The eyes of (not just) Texas were on Governor Rick Perry during Wednesday's GOP debate at the Ronald Reagan Museum and Library.
Much of the questioning was directed to or about Perry, who was on stage with his rivals for the first time. And most of the headlines Thursday morning were about the GOP front-runner, who reiterated prior comments about Social Security being a "fraud" a "Ponzi scheme" and a "monstrous lie."
Perry was pilloried in the press. Polls show most Americans have favorable views of Social Security, most notably seniors who tend to vote in bigger numbers than other demographic groups. MSNBC contributor Al Sharpton said Perry had handed the DNC it's campaign slogan for 2012: "It's not about Obama, it's about your momma."
Whether Perry's comments prove to be good politics remains to be seen. The bigger question is whether he's right.
The answer: It depends on your definition of "Ponzi scheme."
If you define Ponzi scheme as a Bernie Madoff-like scam designed to intentionally defraud investors, then Rick Perry is wrong about Social Security.
But if you define Ponzi scheme as a system built on unsustainable promises and accounting slight of hand, Perry's onto something.
"I salute Perry for raising the issue," says Christopher Whalen, co-founder of Institutional Risk Analytics and author of Inflated: How Money and Debt Built the American Dream. "This is a real fundamental financial issue we have to talk about."
No Trust in the 'Trust Fund'
Fundamentally, the big problem is "Treasury has to run a surplus of $1 for every $1 of payment that goes out," Whalen says. "That's the basic problem with Social Security; it's intertwined with the Treasury."
Social Security "is not like an insurance company or pension fund putting away money…that can pay these claims," he explains. "These claims are paid by the U.S. Treasury. That's the problem. There is no savings account."
With the number of retirees rapidly approaching the number of workers paying into the fund, the reality is today's workers aren't paying for their own retirement; they're paying for the benefits of current retirees.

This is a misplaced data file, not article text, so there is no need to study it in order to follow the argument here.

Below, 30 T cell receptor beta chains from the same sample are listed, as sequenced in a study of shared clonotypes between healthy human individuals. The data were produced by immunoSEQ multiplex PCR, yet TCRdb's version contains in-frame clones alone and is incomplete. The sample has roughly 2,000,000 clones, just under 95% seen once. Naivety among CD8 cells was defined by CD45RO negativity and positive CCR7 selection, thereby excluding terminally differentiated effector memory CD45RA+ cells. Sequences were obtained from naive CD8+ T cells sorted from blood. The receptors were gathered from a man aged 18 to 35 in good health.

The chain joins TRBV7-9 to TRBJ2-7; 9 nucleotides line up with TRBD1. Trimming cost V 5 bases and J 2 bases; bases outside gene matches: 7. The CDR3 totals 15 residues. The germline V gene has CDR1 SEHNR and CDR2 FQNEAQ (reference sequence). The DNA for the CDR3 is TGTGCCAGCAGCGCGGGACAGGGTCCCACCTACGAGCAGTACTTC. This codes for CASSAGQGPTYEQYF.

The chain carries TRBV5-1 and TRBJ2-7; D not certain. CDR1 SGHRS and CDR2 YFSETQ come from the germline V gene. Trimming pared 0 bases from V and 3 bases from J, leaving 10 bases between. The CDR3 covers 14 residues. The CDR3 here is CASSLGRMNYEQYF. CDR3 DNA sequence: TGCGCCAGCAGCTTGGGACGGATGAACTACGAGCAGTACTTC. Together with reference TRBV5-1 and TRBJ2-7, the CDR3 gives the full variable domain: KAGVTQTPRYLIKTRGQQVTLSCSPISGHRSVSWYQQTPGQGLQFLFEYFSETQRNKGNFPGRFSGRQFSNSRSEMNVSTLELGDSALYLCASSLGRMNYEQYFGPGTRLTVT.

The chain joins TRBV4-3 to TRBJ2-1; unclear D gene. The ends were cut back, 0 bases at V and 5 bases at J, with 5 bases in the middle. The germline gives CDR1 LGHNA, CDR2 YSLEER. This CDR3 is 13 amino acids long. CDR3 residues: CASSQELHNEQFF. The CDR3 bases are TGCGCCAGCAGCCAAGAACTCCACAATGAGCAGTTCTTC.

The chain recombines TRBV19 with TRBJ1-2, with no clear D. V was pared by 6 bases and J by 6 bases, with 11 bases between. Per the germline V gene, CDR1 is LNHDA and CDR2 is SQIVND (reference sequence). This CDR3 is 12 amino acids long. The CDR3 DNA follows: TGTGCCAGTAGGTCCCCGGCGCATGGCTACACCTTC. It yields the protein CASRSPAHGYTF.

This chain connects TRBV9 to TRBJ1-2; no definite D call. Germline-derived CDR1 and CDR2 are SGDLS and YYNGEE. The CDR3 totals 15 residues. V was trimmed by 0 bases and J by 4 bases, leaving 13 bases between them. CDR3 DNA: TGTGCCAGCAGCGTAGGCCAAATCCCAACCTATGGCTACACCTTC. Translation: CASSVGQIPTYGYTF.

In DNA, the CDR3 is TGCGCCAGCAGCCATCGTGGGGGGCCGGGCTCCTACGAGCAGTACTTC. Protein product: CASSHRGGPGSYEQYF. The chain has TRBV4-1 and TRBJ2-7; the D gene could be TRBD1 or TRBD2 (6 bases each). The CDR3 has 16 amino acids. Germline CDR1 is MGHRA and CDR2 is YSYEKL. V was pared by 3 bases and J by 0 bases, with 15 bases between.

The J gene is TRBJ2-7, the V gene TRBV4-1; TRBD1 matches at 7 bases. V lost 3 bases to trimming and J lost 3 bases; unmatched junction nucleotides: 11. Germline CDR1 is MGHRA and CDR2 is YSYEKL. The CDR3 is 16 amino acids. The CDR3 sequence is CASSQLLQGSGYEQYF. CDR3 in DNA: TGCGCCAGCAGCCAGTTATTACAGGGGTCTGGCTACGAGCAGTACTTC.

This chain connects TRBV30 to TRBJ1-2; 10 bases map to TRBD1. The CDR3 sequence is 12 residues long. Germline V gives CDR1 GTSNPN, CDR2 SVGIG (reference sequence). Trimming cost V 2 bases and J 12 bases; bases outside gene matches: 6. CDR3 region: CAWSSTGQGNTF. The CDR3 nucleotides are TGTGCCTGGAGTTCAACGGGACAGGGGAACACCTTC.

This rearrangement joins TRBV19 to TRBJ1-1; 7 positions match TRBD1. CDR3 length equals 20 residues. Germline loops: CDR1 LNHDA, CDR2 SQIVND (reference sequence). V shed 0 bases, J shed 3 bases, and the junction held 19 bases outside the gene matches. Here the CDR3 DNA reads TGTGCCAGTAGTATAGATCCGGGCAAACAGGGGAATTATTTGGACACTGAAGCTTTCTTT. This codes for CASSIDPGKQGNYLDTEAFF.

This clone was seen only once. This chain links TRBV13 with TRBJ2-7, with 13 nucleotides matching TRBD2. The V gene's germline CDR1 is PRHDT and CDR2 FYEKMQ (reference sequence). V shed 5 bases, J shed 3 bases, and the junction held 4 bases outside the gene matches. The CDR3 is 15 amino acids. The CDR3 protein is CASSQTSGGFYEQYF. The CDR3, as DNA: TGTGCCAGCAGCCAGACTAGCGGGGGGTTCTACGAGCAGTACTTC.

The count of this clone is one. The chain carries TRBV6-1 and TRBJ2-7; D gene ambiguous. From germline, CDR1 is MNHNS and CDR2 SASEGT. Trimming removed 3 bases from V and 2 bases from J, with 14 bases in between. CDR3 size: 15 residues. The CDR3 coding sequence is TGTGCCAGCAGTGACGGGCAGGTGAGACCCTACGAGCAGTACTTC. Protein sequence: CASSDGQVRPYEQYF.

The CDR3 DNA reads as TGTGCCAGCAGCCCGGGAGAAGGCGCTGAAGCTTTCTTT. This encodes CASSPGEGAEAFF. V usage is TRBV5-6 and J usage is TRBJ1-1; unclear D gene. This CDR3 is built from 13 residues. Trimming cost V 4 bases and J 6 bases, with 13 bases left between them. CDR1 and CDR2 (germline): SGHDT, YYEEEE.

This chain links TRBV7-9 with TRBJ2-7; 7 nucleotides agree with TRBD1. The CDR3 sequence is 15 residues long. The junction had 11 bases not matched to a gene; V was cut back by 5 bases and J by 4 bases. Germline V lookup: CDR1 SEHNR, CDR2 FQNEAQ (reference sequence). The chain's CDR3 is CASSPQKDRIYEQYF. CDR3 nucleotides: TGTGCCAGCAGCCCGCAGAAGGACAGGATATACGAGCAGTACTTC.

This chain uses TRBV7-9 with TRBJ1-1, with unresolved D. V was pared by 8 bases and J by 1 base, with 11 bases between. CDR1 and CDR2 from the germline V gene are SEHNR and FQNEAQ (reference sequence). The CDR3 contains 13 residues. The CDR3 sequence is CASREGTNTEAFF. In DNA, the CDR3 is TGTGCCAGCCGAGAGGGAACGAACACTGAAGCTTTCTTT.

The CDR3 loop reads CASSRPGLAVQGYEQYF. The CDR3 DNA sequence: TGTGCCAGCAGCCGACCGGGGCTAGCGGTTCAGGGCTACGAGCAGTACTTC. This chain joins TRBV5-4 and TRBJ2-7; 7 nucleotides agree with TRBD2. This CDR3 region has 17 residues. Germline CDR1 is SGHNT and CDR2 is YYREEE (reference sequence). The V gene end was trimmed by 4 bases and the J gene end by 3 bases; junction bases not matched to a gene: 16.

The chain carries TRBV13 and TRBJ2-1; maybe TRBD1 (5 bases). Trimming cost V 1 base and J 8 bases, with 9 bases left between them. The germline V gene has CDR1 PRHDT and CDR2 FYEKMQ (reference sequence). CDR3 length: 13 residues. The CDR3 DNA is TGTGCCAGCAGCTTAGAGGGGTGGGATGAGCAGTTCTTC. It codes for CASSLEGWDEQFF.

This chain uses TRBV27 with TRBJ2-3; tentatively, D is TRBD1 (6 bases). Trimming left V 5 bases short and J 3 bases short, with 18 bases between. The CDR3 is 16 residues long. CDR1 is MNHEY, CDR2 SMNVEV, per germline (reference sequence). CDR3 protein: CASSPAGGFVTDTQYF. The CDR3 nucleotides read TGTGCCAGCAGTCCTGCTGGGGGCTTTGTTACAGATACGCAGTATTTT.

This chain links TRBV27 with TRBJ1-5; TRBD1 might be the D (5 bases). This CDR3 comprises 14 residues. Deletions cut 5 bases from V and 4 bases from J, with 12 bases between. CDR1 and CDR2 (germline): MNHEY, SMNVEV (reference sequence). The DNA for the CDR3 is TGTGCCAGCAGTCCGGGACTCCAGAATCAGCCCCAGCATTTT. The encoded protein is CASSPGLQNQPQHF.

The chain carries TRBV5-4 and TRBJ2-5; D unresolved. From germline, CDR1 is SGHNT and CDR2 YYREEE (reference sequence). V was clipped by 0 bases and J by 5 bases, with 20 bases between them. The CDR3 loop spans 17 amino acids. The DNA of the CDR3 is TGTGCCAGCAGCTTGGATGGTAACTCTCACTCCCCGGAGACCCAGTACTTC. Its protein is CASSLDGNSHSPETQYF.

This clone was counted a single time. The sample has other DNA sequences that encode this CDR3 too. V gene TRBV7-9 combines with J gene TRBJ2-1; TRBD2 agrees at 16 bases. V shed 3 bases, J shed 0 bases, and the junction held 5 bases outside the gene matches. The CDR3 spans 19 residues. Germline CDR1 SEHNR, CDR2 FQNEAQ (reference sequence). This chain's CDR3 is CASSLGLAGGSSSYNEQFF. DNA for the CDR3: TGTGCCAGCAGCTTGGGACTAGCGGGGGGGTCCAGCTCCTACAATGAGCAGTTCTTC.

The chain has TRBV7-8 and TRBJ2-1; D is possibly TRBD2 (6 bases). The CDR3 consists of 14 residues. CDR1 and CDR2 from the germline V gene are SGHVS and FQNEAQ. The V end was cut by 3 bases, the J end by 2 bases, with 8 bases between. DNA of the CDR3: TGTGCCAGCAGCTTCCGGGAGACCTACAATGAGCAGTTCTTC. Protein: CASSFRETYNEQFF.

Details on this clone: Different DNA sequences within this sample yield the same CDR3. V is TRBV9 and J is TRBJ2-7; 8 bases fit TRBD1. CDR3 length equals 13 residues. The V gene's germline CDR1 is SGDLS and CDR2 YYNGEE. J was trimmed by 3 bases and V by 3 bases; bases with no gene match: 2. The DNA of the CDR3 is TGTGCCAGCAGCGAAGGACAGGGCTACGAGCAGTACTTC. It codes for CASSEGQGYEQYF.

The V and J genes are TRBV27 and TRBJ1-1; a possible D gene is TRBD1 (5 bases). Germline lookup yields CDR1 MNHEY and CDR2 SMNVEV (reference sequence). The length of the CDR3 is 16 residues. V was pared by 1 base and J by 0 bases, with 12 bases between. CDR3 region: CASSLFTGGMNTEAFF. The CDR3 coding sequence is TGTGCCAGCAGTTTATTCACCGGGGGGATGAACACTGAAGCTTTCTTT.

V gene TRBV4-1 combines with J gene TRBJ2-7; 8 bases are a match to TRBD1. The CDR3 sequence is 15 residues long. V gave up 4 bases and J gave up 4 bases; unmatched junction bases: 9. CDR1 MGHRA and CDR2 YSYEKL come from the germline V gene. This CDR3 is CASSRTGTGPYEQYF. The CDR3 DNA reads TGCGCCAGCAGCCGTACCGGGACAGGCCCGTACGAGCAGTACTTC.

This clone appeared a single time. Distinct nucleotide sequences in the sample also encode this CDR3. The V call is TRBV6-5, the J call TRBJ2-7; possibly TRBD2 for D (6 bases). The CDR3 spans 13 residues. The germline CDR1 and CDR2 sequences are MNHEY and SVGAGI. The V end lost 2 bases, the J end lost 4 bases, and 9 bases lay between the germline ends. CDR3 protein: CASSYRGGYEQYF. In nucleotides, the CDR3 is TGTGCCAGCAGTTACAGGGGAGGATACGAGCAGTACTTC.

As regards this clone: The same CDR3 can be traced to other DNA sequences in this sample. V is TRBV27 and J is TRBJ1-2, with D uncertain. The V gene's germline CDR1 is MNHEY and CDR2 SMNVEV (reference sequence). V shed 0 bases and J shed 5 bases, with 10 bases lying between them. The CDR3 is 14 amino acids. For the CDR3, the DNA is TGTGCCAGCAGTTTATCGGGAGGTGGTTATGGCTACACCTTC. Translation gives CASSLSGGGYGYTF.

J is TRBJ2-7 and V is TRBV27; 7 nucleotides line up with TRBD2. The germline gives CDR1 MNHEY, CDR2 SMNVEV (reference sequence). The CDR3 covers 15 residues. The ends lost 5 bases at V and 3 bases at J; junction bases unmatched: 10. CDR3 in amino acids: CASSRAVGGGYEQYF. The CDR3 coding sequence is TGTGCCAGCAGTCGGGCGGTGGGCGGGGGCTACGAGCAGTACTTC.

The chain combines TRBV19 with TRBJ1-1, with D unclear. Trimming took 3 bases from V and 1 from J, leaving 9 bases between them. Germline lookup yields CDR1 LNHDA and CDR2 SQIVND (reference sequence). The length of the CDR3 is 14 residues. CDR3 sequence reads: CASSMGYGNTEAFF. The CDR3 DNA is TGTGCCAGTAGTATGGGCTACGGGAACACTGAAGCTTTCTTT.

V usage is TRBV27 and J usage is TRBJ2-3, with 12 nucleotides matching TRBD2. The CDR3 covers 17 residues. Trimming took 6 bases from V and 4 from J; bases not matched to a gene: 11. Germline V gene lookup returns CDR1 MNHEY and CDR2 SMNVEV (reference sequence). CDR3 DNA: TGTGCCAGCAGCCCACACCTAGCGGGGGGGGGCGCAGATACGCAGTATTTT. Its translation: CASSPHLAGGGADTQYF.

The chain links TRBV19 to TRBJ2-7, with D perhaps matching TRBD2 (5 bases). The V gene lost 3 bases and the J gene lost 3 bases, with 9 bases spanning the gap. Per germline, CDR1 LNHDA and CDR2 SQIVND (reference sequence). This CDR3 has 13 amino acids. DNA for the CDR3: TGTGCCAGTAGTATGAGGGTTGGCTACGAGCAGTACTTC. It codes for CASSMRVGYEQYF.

"We all have parents who probably need Social Security and the kids are going to end up taking care of their parents," Whalen says.
Sounding more like Mitt Romney than Rick Perry, Whalen says the most likely outcome is some change to the Social Security system such as raising the retirement age or means testing.
"We're going to readjust eligibility, participation and look more like Europe," he says. "But if your government is destroying the value of money, it doesn't matter. Until we get the Fed and our fiscal situation under control, issues like Social Security, savings and investing aren't going to matter."
Today's workers will most likely get a Social Security check. "The question is: "What will it buy at the grocery store?," Whalen quips, paraphrasing Alan Greenspan. "The government is defaulting [on its debts] via inflation and also via the way they calculate inflation," which is constantly changing.
In the end, Whalen says Americans need to give up "this understandable illusion they could retire with large percentage of their pre-retirement income."
Whether Americans are indeed ready to give up that dream could determine the outcome of the 2012 election and, as Whalen notes in the accompanying video, the really scary thing is Social Security is "not in that bad of shape" compared with Medicare.